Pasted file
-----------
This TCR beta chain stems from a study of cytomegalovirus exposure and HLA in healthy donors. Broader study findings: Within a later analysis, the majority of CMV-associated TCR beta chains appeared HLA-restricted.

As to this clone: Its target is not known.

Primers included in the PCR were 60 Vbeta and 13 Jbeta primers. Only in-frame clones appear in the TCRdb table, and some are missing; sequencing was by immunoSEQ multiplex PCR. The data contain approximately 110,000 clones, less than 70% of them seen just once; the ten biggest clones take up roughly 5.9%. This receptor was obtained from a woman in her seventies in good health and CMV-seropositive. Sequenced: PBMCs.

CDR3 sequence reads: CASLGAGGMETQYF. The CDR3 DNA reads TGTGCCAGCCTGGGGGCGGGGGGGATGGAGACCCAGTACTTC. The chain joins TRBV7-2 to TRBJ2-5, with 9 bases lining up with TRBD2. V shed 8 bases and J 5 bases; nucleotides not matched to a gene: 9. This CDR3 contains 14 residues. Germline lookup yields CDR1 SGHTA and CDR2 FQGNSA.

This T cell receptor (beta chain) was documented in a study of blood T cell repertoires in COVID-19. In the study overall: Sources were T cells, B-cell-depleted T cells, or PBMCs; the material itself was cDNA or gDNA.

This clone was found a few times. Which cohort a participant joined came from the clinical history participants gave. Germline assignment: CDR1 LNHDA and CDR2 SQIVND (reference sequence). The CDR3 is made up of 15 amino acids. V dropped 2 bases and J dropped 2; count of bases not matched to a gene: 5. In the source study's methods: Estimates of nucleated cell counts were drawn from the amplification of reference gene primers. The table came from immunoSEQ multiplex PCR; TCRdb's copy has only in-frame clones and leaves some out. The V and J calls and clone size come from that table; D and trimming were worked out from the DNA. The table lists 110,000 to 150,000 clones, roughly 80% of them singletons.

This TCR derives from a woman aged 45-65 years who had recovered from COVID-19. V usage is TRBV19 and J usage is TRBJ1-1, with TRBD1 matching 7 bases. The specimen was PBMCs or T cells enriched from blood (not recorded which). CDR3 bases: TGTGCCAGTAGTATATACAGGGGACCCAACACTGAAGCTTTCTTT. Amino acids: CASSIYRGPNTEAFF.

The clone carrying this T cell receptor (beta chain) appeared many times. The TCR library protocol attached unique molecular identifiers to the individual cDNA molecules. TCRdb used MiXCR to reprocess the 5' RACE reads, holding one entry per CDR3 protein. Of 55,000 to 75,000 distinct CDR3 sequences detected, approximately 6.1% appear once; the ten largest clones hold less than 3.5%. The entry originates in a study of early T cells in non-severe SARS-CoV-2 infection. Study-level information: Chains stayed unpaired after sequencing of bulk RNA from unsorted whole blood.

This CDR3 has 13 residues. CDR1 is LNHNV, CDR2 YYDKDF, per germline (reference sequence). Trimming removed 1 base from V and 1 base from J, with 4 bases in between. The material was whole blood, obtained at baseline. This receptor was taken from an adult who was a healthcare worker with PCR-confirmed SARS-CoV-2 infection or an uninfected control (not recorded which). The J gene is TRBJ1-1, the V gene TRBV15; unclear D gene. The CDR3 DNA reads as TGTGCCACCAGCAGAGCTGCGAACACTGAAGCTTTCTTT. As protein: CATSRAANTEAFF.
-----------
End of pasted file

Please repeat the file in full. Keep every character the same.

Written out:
This TCR beta chain stems from a study of cytomegalovirus exposure and HLA in healthy donors. Broader study findings: Within a later analysis, the majority of CMV-associated TCR beta chains appeared HLA-restricted.

As to this clone: Its target is not known.

Primers included in the PCR were 60 Vbeta and 13 Jbeta primers. Only in-frame clones appear in the TCRdb table, and some are missing; sequencing was by immunoSEQ multiplex PCR. The data contain approximately 110,000 clones, less than 70% of them seen just once; the ten biggest clones take up roughly 5.9%. This receptor was obtained from a woman in her seventies in good health and CMV-seropositive. Sequenced: PBMCs.

CDR3 sequence reads: CASLGAGGMETQYF. The CDR3 DNA reads TGTGCCAGCCTGGGGGCGGGGGGGATGGAGACCCAGTACTTC. The chain joins TRBV7-2 to TRBJ2-5, with 9 bases lining up with TRBD2. V shed 8 bases and J 5 bases; nucleotides not matched to a gene: 9. This CDR3 contains 14 residues. Germline lookup yields CDR1 SGHTA and CDR2 FQGNSA.

This T cell receptor (beta chain) was documented in a study of blood T cell repertoires in COVID-19. In the study overall: Sources were T cells, B-cell-depleted T cells, or PBMCs; the material itself was cDNA or gDNA.

This clone was found a few times. Which cohort a participant joined came from the clinical history participants gave. Germline assignment: CDR1 LNHDA and CDR2 SQIVND (reference sequence). The CDR3 is made up of 15 amino acids. V dropped 2 bases and J dropped 2; count of bases not matched to a gene: 5. In the source study's methods: Estimates of nucleated cell counts were drawn from the amplification of reference gene primers. The table came from immunoSEQ multiplex PCR; TCRdb's copy has only in-frame clones and leaves some out. The V and J calls and clone size come from that table; D and trimming were worked out from the DNA. The table lists 110,000 to 150,000 clones, roughly 80% of them singletons.

This TCR derives from a woman aged 45-65 years who had recovered from COVID-19. V usage is TRBV19 and J usage is TRBJ1-1, with TRBD1 matching 7 bases. The specimen was PBMCs or T cells enriched from blood (not recorded which). CDR3 bases: TGTGCCAGTAGTATATACAGGGGACCCAACACTGAAGCTTTCTTT. Amino acids: CASSIYRGPNTEAFF.

The clone carrying this T cell receptor (beta chain) appeared many times. The TCR library protocol attached unique molecular identifiers to the individual cDNA molecules. TCRdb used MiXCR to reprocess the 5' RACE reads, holding one entry per CDR3 protein. Of 55,000 to 75,000 distinct CDR3 sequences detected, approximately 6.1% appear once; the ten largest clones hold less than 3.5%. The entry originates in a study of early T cells in non-severe SARS-CoV-2 infection. Study-level information: Chains stayed unpaired after sequencing of bulk RNA from unsorted whole blood.

This CDR3 has 13 residues. CDR1 is LNHNV, CDR2 YYDKDF, per germline (reference sequence). Trimming removed 1 base from V and 1 base from J, with 4 bases in between. The material was whole blood, obtained at baseline. This receptor was taken from an adult who was a healthcare worker with PCR-confirmed SARS-CoV-2 infection or an uninfected control (not recorded which). The J gene is TRBJ1-1, the V gene TRBV15; unclear D gene. The CDR3 DNA reads as TGTGCCACCAGCAGAGCTGCGAACACTGAAGCTTTCTTT. As protein: CATSRAANTEAFF.